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  1. The lack of an agreed-upon definition of an ICU bed remains a barrier to understanding bed utilization.

  2. Small ICUs or systems of ICUs are at a disadvantage due to their size, creating inefficient use of ICU beds.

  3. Availability of intermediate-care beds may impact the flow of patients into and out of ICU beds.

  4. The casemix of patients admitted to an ICU can vary dramatically. This may be driven by the overall availability of ICU beds, but will also be determined by the casemix of patients in a hospital or system.

  5. Use of intensive care beds is often driven by the specific culture of a hospital regarding the “perceived” need of an individual patient, as well as the larger cultural expectations within a given society.

  6. Optimization of ICU bed use may include decreasing the number of small ICUs operating separately, standardizing criteria for admission, and increasing alternate care options.


Care of critically ill patients is an integral part of hospital care,1 but ICU beds are a limited resource in many settings.2,3 How ICU beds are used has implications for the care of individual patients, as well as resource use and costs at the hospital and regional level. Some aspects of ICU bed utilization may be specific to individual hospitals, but others are more generalizable across hospitals and health care systems. This chapter reviews many of the factors that impact how ICU beds are used, and then discusses potential approaches to optimizing their use.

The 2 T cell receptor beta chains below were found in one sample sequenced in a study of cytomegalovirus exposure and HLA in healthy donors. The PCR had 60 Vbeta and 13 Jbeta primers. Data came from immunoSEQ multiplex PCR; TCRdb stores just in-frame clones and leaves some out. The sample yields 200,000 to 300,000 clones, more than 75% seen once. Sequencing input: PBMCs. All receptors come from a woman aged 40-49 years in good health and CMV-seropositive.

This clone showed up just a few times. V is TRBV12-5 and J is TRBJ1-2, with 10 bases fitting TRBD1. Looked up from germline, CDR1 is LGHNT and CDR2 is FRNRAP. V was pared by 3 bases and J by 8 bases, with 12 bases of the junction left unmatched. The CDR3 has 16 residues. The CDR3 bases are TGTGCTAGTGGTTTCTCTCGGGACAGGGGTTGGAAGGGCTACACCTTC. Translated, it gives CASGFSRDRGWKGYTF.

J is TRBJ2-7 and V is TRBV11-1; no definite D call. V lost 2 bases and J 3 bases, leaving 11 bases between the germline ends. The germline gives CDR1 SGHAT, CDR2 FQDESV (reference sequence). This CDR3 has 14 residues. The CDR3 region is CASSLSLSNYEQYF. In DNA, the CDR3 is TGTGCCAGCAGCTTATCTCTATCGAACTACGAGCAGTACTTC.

Definition of an ICU bed: The lack of an agreed on definition of an ICU bed remains a barrier to understanding bed utilization. Some countries, such as the United Kingdom, have a clear definition, describing Level 3 care (ICU-level care) as patients receiving advanced respiratory support alone, or having a minimum of two organs supported.4 Many countries do not seem to have any definitions. In the United States, there are no standard definitions, but a proposed system of categorization broadly defined the highest level of care as including “sophisticated equipment, specialized nurses, and physicians with critical care training”.5 Across developed countries, the majority of ICU beds have availability of mechanical ventilation and some form of renal support and other organ support. The meaning of an “ICU bed” in developing countries is much more questionable as it does not necessarily include resources to provide specific organ support.6 This chapter will discuss about the use of ICU beds in systems, with the ability to provide mechanical ventilation and other basic organ support as part of intensive care.


The question of the utilization of ICU beds is ultimately one of triage: understanding who is to be admitted to an ICU bed and why, and looking to optimize the use of this expensive resource while providing appropriate care for individual ...

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